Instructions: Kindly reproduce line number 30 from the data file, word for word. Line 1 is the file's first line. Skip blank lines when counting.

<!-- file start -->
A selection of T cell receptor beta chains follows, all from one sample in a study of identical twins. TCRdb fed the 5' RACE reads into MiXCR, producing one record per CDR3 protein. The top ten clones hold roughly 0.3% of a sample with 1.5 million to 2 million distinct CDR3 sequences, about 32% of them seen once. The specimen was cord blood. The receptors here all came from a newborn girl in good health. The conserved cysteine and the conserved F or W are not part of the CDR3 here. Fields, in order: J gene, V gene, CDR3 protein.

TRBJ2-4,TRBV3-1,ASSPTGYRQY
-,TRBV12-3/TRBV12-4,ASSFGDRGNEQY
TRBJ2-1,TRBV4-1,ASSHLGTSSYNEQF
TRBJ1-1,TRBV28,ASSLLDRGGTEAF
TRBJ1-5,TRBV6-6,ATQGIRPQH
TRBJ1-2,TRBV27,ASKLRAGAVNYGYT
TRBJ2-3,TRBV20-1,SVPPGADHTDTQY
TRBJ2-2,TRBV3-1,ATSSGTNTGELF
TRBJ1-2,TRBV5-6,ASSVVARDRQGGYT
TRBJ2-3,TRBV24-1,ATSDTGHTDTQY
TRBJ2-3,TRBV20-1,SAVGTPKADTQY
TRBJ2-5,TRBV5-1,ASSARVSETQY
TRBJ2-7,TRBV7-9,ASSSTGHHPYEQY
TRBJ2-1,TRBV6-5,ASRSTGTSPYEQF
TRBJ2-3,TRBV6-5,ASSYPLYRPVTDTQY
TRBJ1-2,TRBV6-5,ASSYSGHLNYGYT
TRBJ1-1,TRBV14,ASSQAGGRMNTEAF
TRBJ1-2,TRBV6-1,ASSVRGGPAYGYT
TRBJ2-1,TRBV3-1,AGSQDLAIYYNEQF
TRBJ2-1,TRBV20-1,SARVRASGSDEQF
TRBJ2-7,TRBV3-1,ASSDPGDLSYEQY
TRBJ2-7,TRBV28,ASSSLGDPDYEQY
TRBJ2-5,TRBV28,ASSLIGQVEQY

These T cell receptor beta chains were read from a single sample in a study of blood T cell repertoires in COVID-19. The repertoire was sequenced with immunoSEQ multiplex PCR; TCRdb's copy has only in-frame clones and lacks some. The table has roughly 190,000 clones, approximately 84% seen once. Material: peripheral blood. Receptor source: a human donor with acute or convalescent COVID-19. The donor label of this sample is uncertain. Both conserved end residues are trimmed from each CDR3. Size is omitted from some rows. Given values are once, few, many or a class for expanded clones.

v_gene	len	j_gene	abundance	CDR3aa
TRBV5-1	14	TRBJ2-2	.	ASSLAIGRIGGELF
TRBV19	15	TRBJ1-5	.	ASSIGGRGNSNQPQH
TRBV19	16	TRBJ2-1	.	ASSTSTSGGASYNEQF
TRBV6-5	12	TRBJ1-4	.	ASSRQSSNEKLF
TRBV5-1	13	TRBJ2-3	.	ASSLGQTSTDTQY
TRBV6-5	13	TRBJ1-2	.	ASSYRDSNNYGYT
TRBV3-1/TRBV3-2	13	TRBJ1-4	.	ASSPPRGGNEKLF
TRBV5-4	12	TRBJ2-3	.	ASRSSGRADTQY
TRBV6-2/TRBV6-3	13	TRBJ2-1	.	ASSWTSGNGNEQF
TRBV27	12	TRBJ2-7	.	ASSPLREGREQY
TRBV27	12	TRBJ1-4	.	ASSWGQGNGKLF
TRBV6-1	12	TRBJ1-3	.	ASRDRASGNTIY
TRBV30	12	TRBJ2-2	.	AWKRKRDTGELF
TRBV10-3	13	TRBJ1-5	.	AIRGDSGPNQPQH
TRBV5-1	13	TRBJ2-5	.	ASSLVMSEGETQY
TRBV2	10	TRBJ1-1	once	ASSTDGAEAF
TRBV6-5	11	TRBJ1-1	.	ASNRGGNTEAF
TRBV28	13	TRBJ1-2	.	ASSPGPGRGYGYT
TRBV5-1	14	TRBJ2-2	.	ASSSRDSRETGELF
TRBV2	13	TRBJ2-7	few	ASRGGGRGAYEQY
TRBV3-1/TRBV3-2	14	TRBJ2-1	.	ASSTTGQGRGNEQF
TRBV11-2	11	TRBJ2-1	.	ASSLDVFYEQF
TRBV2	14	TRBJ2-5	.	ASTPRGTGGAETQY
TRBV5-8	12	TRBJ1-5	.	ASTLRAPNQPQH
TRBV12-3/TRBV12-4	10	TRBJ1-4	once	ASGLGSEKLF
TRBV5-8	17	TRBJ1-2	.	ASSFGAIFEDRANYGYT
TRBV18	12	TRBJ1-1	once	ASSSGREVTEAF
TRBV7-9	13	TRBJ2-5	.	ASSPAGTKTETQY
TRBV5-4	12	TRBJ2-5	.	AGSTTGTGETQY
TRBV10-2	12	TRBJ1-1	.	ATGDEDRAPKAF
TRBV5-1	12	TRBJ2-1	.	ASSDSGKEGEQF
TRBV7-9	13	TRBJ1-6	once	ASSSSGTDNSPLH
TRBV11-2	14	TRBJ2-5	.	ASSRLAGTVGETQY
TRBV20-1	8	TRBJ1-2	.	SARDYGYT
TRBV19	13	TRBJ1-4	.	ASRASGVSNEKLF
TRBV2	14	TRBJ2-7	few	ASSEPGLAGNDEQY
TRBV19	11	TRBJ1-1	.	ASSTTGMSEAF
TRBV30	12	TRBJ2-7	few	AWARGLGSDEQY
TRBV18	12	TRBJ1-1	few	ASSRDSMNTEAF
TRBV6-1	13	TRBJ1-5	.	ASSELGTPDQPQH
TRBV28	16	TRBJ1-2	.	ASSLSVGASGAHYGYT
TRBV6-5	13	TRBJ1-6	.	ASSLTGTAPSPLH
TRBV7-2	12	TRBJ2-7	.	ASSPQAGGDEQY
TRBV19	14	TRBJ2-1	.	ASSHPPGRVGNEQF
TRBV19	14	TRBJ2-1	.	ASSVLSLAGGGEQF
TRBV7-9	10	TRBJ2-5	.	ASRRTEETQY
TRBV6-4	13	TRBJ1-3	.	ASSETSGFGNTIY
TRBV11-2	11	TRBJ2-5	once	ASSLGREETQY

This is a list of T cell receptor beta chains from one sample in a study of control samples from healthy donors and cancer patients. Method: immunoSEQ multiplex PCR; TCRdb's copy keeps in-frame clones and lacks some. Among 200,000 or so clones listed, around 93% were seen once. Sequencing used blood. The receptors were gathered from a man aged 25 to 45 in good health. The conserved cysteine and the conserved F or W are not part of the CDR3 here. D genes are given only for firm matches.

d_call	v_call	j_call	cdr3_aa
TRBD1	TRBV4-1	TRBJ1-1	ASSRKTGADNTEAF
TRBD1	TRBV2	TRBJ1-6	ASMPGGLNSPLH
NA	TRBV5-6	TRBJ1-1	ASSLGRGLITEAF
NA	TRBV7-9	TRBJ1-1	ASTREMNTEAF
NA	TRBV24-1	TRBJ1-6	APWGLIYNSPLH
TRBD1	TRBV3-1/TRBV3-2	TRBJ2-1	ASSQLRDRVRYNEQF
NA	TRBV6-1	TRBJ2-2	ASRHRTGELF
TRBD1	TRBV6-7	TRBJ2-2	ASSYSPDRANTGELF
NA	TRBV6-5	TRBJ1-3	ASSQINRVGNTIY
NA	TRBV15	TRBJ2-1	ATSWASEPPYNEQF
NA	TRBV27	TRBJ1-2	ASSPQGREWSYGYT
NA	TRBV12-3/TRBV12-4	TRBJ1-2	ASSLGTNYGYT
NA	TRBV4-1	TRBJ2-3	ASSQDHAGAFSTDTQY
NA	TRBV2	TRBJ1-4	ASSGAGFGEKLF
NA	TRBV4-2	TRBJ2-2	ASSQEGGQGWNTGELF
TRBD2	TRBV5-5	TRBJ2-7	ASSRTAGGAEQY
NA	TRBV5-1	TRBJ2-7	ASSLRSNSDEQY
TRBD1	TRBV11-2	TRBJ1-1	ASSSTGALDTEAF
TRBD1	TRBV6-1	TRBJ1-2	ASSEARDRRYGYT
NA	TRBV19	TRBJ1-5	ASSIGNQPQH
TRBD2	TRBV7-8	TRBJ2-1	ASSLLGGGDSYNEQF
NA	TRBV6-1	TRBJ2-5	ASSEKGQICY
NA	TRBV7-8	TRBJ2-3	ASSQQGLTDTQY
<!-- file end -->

TRBV6-5	12	TRBJ1-4	.	ASSRQSSNEKLF